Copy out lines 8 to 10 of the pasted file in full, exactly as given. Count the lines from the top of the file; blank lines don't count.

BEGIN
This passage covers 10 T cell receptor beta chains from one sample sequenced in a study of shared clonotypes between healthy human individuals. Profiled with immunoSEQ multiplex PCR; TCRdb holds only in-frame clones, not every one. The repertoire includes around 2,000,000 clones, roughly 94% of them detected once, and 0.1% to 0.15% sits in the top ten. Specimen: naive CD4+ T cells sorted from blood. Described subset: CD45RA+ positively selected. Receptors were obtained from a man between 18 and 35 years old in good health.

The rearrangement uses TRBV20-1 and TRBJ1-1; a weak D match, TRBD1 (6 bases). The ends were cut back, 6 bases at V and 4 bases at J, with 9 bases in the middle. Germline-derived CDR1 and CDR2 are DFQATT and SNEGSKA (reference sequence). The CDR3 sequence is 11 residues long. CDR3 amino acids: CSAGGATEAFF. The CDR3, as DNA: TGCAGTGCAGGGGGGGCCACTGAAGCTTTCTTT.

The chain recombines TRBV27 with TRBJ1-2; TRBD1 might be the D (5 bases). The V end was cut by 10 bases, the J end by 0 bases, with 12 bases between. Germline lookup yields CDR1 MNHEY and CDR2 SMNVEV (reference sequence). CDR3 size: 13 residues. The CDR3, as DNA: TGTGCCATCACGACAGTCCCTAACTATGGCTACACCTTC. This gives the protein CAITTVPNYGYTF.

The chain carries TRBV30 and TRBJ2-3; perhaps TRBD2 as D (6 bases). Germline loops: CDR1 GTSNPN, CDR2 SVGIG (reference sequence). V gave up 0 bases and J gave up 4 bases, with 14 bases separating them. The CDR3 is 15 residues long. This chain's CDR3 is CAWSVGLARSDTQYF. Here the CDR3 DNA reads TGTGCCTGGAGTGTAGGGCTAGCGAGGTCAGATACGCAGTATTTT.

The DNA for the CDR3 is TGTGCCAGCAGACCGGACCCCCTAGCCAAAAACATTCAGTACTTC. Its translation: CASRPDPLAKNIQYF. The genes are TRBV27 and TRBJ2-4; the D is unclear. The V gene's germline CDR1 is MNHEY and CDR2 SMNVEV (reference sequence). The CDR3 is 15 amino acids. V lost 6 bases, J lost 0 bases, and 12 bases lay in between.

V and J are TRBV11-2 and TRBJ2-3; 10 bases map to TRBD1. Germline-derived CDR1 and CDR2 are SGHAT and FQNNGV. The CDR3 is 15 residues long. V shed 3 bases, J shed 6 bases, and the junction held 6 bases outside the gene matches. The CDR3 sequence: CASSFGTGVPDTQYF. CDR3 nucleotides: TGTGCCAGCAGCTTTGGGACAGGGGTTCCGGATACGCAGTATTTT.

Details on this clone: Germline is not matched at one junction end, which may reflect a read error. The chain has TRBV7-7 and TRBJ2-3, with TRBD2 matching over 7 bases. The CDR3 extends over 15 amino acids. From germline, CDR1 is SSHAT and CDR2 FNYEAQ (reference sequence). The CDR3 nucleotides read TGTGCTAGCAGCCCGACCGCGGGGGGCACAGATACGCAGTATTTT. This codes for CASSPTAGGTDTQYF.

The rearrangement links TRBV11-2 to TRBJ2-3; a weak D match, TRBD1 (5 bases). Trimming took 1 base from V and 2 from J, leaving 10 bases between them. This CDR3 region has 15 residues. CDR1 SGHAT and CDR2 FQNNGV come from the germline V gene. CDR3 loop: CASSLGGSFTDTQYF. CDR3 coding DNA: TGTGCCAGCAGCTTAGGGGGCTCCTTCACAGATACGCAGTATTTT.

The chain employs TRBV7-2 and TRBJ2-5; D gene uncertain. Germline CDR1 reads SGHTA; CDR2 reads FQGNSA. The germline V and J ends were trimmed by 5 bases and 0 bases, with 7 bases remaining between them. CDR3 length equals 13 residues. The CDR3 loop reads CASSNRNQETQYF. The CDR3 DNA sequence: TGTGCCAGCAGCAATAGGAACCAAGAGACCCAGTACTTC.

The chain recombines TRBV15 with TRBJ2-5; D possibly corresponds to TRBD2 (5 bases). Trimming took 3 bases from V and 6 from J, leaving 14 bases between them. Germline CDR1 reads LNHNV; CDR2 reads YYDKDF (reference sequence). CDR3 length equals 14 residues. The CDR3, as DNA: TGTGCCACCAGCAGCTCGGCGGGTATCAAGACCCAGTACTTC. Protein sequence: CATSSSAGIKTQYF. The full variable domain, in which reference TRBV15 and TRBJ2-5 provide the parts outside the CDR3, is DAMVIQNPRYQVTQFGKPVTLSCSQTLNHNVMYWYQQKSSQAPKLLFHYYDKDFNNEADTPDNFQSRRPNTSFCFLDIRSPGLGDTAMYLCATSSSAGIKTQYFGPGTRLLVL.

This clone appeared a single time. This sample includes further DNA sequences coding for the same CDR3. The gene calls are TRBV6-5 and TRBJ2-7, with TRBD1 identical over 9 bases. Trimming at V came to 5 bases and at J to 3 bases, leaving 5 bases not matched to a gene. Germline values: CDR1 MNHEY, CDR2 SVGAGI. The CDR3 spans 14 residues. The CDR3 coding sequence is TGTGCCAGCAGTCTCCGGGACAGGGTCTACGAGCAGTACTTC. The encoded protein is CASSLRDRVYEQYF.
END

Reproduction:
The rearrangement links TRBV11-2 to TRBJ2-3; a weak D match, TRBD1 (5 bases). Trimming took 1 base from V and 2 from J, leaving 10 bases between them. This CDR3 region has 15 residues. CDR1 SGHAT and CDR2 FQNNGV come from the germline V gene. CDR3 loop: CASSLGGSFTDTQYF. CDR3 coding DNA: TGTGCCAGCAGCTTAGGGGGCTCCTTCACAGATACGCAGTATTTT.

The chain employs TRBV7-2 and TRBJ2-5; D gene uncertain. Germline CDR1 reads SGHTA; CDR2 reads FQGNSA. The germline V and J ends were trimmed by 5 bases and 0 bases, with 7 bases remaining between them. CDR3 length equals 13 residues. The CDR3 loop reads CASSNRNQETQYF. The CDR3 DNA sequence: TGTGCCAGCAGCAATAGGAACCAAGAGACCCAGTACTTC.

The chain recombines TRBV15 with TRBJ2-5; D possibly corresponds to TRBD2 (5 bases). Trimming took 3 bases from V and 6 from J, leaving 14 bases between them. Germline CDR1 reads LNHNV; CDR2 reads YYDKDF (reference sequence). CDR3 length equals 14 residues. The CDR3, as DNA: TGTGCCACCAGCAGCTCGGCGGGTATCAAGACCCAGTACTTC. Protein sequence: CATSSSAGIKTQYF. The full variable domain, in which reference TRBV15 and TRBJ2-5 provide the parts outside the CDR3, is DAMVIQNPRYQVTQFGKPVTLSCSQTLNHNVMYWYQQKSSQAPKLLFHYYDKDFNNEADTPDNFQSRRPNTSFCFLDIRSPGLGDTAMYLCATSSSAGIKTQYFGPGTRLLVL.